In Asia, Facebook counts 212 million users, just 5 percent of the 4.3 billion people who live there. Asia is a region that is largely dominated by Facebook, which has overtaken a number of rivals that once ruled markets across the continent, including Friendster, Hi5 and Google’s own Orkut.
While Google carefully guards its user figures and doesn’t break out data based on country or region, Ryan Hayward, who oversees marketing for Google+ across Asia, told TNW that the social network is making good progress in the continent. Google+ is now up with 90 million users worldwide and while the spotlight shines on its battle with Facebook and Twitter ant the ongoing enhancements it makes to its platform.
Google has made a concerted push to gain visibility through the acquisition of high-profile users, and that same methodology has been applied to Asia. The most pertinent example was the recent collaboration with Japanese super girl band AKB48 in December.
Hayward reveals that the girls, and there are 48 of them in the group, have accumulated more than 3.5 million followers collectively and have been quite impactful about getting people to engage with Google+ in Japan, and other parts of Asia where they are popular. Hayward cites the example of Yuko Oshima, whose 143,645 followers make her the most followed AKB48 member on Google+). Although she has considerably less followers than Britney Spears (1.6 million), Oshima’s fan engagement is considerably greater than the US popstar’s.
Though Twitter is well established in Japan, which holds Twitters record for tweets per second, and Facebook is showing signs of growth there, it took both services some time to gain traction.
Politics has been a big driver of social media adoption in Asia generally, as noted watcher Dr Michael Netzley observes, and Hayward says that Google is seeing impressive results in the area.
During the recent election in Taiwan, which drew global attention due to its links with China, Google+ usage “exploded” amongst political candidates. Indeed, the uptake was such that Taiwanese President Ma Ying-jeou (77,428 followers) had ten times more followers than Barack Obama, although the US President’s recent usage of the hangout feature has seen his following grow to 380,000
During the recent election in Taiwan, which drew global attention due to its links with China, Google+ usage exploded amongst political candidates.Hayward says that it isn’t entirely clear how Google+ took off amongst Taiwanese politicians, but the popularity of YouTube as a political communications tool may be key, given the work that Google has done to link its video service with the social network.
Google is particularly proud of the business usages of Google+ in Asia, which has been put to work in a number of ways by NGO in particular. For Hayward, the attraction of Google+ for brands is the way that it allows them to personalise communication with customers like never before and nowhere else: It’s the ability to communicate with more than just text, and beyond 140 characters,” he says. “Brands are using video to reach customers too, maybe not everyday, but it is more than just a neat feature to have.” Google opened an office in Bangkok last year and it used its presence on the ground to run a Web education session with a number of NGO and charities that operate in the country.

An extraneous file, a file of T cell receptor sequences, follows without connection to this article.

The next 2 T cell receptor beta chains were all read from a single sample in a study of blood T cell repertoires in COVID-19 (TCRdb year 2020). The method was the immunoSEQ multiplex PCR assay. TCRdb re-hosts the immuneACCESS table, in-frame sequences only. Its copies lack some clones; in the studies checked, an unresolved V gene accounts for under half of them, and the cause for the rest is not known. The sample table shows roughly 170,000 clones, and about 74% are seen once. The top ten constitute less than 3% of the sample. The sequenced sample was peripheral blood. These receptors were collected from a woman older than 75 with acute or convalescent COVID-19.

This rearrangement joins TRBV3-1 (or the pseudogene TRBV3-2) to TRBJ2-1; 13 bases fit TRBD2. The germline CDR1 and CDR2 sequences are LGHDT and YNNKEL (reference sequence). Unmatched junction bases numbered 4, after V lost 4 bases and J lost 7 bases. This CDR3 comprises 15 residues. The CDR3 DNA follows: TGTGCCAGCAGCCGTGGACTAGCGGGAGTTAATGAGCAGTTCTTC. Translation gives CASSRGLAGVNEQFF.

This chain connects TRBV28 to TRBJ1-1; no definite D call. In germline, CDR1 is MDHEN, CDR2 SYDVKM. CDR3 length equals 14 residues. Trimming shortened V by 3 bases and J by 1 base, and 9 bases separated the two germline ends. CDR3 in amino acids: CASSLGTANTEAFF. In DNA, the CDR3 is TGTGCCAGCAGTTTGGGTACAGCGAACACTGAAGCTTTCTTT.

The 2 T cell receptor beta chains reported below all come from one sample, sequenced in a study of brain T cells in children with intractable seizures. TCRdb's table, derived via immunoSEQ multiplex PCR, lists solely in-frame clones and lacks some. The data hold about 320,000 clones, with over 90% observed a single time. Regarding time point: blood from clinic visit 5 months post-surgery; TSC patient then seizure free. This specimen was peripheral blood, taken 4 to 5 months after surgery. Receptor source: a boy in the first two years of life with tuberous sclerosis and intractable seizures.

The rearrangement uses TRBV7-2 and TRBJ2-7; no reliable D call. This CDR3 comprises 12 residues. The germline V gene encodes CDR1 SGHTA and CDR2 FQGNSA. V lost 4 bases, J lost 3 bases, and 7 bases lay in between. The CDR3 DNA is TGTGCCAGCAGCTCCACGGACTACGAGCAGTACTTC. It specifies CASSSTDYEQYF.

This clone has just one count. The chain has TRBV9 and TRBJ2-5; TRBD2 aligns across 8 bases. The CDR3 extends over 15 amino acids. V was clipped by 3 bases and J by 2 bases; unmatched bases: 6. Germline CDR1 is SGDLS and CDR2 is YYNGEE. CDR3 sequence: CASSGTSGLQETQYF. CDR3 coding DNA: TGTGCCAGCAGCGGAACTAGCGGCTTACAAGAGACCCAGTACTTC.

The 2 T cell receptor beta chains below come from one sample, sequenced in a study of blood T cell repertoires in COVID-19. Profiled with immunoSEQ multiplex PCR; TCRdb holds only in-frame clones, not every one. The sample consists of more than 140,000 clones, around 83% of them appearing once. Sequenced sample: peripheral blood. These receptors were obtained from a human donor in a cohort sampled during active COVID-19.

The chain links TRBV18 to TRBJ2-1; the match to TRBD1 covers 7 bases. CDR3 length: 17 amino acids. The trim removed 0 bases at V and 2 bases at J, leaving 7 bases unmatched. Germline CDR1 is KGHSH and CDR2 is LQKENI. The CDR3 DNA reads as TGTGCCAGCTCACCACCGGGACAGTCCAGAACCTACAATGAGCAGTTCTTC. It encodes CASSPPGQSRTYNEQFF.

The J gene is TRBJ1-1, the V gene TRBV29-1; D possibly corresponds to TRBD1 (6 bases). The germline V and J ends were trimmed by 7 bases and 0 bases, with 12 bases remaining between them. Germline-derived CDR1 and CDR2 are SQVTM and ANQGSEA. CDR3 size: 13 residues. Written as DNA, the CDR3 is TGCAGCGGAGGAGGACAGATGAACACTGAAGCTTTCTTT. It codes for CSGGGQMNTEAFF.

No talk of social media is complete without mention of China. The country recently passed half a billion Internet users and its authoritative stance on foreign Webs service — which has seen a number blocked — makes it a hugely challenging market.
While Google has insisted that China is still a key part of its plans for the region, Google+ is blocked in the country, where it is only accessible through a virtual private network (VPN) system which bypasses the Great Firewall Web censors.
However, Google does still count on the support of one of the country’s most visible social media figures, artist and political activist Ai Weiwei, whose has quickly built 47,000 Google+ followers away from his 120,000 Twitter followers.
Google showed the basics of Google+ and a number of other techniques to use data from the Internet and communicate via the Web. As a result of the sessions, Google+ hangouts were used by a number of NGO to help puts a face on the tragedy and attraction donations to help with the fallout from the worst flooding in more than a decade.
Encouraging organic growth
Google is focusing on the markets where it is initially seeing growth, including Japan and India, and Hayward admits that it is taking a reactive position on building the social network. Rather than actively driving it, the company is watching to see where activity heats up before acting to develop it.
Lack of figures
For Hayward, the attraction of Google+ for brands is the way that it allows them to personalise communication with customers like never before and nowhere else: It’s the ability to communicate with more than just text, and beyond 140 characters, he says.
However, it just leaves us a little unsure of exactly how much interest there is compared to Facebook, which puts user numbers on its site and can be seen on Socialbakers among other places, and Twitter, which has had it user numbers approximated by country and by language of late. Google isn’t trying to take over the world, and Hayward points out that there is a place for all social networks online, and were not looking to change that.